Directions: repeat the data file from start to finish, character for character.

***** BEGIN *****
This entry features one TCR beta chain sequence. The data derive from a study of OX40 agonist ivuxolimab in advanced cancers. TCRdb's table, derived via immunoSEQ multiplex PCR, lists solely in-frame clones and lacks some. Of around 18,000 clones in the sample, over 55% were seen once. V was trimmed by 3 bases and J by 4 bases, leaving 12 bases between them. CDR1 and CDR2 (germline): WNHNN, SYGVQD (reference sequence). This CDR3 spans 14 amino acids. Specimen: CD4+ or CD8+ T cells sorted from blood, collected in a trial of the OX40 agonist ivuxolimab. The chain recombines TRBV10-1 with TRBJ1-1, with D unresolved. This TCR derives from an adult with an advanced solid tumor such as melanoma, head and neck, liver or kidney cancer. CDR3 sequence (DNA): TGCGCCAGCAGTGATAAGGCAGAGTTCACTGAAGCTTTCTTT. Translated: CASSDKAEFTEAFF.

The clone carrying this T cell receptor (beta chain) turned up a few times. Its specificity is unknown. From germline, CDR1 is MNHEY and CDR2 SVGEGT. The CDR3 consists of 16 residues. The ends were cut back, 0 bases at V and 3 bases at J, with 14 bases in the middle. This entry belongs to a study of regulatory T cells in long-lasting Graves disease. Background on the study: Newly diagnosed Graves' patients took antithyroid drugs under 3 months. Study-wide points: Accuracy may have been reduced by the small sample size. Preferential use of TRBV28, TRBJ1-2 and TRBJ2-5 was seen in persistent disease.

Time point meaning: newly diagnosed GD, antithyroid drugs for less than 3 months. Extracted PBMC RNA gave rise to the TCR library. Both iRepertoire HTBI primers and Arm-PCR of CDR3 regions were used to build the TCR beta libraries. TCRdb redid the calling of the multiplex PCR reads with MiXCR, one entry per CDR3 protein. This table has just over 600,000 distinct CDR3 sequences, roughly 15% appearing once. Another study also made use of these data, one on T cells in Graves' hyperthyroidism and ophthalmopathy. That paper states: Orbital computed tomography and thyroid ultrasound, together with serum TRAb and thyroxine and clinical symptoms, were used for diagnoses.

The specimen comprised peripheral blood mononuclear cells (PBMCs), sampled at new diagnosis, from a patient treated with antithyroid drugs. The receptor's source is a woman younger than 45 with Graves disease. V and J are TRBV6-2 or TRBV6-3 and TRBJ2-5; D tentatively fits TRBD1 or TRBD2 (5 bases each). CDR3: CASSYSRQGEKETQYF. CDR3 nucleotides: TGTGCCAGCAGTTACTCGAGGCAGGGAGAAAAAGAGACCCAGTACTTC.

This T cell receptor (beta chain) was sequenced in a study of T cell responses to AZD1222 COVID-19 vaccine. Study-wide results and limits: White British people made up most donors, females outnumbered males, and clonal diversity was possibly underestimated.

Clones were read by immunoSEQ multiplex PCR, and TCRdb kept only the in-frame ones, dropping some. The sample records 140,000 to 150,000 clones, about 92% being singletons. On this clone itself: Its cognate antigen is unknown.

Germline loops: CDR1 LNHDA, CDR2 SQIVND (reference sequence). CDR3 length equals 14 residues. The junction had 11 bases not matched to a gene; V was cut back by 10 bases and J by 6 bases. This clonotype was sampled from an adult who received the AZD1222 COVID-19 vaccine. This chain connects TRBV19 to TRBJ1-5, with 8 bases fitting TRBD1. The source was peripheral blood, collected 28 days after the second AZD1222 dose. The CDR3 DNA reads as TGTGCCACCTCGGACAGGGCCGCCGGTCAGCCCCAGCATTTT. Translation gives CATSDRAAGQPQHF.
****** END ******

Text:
This entry features one TCR beta chain sequence. The data derive from a study of OX40 agonist ivuxolimab in advanced cancers. TCRdb's table, derived via immunoSEQ multiplex PCR, lists solely in-frame clones and lacks some. Of around 18,000 clones in the sample, over 55% were seen once. V was trimmed by 3 bases and J by 4 bases, leaving 12 bases between them. CDR1 and CDR2 (germline): WNHNN, SYGVQD (reference sequence). This CDR3 spans 14 amino acids. Specimen: CD4+ or CD8+ T cells sorted from blood, collected in a trial of the OX40 agonist ivuxolimab. The chain recombines TRBV10-1 with TRBJ1-1, with D unresolved. This TCR derives from an adult with an advanced solid tumor such as melanoma, head and neck, liver or kidney cancer. CDR3 sequence (DNA): TGCGCCAGCAGTGATAAGGCAGAGTTCACTGAAGCTTTCTTT. Translated: CASSDKAEFTEAFF.

The clone carrying this T cell receptor (beta chain) turned up a few times. Its specificity is unknown. From germline, CDR1 is MNHEY and CDR2 SVGEGT. The CDR3 consists of 16 residues. The ends were cut back, 0 bases at V and 3 bases at J, with 14 bases in the middle. This entry belongs to a study of regulatory T cells in long-lasting Graves disease. Background on the study: Newly diagnosed Graves' patients took antithyroid drugs under 3 months. Study-wide points: Accuracy may have been reduced by the small sample size. Preferential use of TRBV28, TRBJ1-2 and TRBJ2-5 was seen in persistent disease.

Time point meaning: newly diagnosed GD, antithyroid drugs for less than 3 months. Extracted PBMC RNA gave rise to the TCR library. Both iRepertoire HTBI primers and Arm-PCR of CDR3 regions were used to build the TCR beta libraries. TCRdb redid the calling of the multiplex PCR reads with MiXCR, one entry per CDR3 protein. This table has just over 600,000 distinct CDR3 sequences, roughly 15% appearing once. Another study also made use of these data, one on T cells in Graves' hyperthyroidism and ophthalmopathy. That paper states: Orbital computed tomography and thyroid ultrasound, together with serum TRAb and thyroxine and clinical symptoms, were used for diagnoses.

The specimen comprised peripheral blood mononuclear cells (PBMCs), sampled at new diagnosis, from a patient treated with antithyroid drugs. The receptor's source is a woman younger than 45 with Graves disease. V and J are TRBV6-2 or TRBV6-3 and TRBJ2-5; D tentatively fits TRBD1 or TRBD2 (5 bases each). CDR3: CASSYSRQGEKETQYF. CDR3 nucleotides: TGTGCCAGCAGTTACTCGAGGCAGGGAGAAAAAGAGACCCAGTACTTC.

This T cell receptor (beta chain) was sequenced in a study of T cell responses to AZD1222 COVID-19 vaccine. Study-wide results and limits: White British people made up most donors, females outnumbered males, and clonal diversity was possibly underestimated.

Clones were read by immunoSEQ multiplex PCR, and TCRdb kept only the in-frame ones, dropping some. The sample records 140,000 to 150,000 clones, about 92% being singletons. On this clone itself: Its cognate antigen is unknown.

Germline loops: CDR1 LNHDA, CDR2 SQIVND (reference sequence). CDR3 length equals 14 residues. The junction had 11 bases not matched to a gene; V was cut back by 10 bases and J by 6 bases. This clonotype was sampled from an adult who received the AZD1222 COVID-19 vaccine. This chain connects TRBV19 to TRBJ1-5, with 8 bases fitting TRBD1. The source was peripheral blood, collected 28 days after the second AZD1222 dose. The CDR3 DNA reads as TGTGCCACCTCGGACAGGGCCGCCGGTCAGCCCCAGCATTTT. Translation gives CATSDRAAGQPQHF.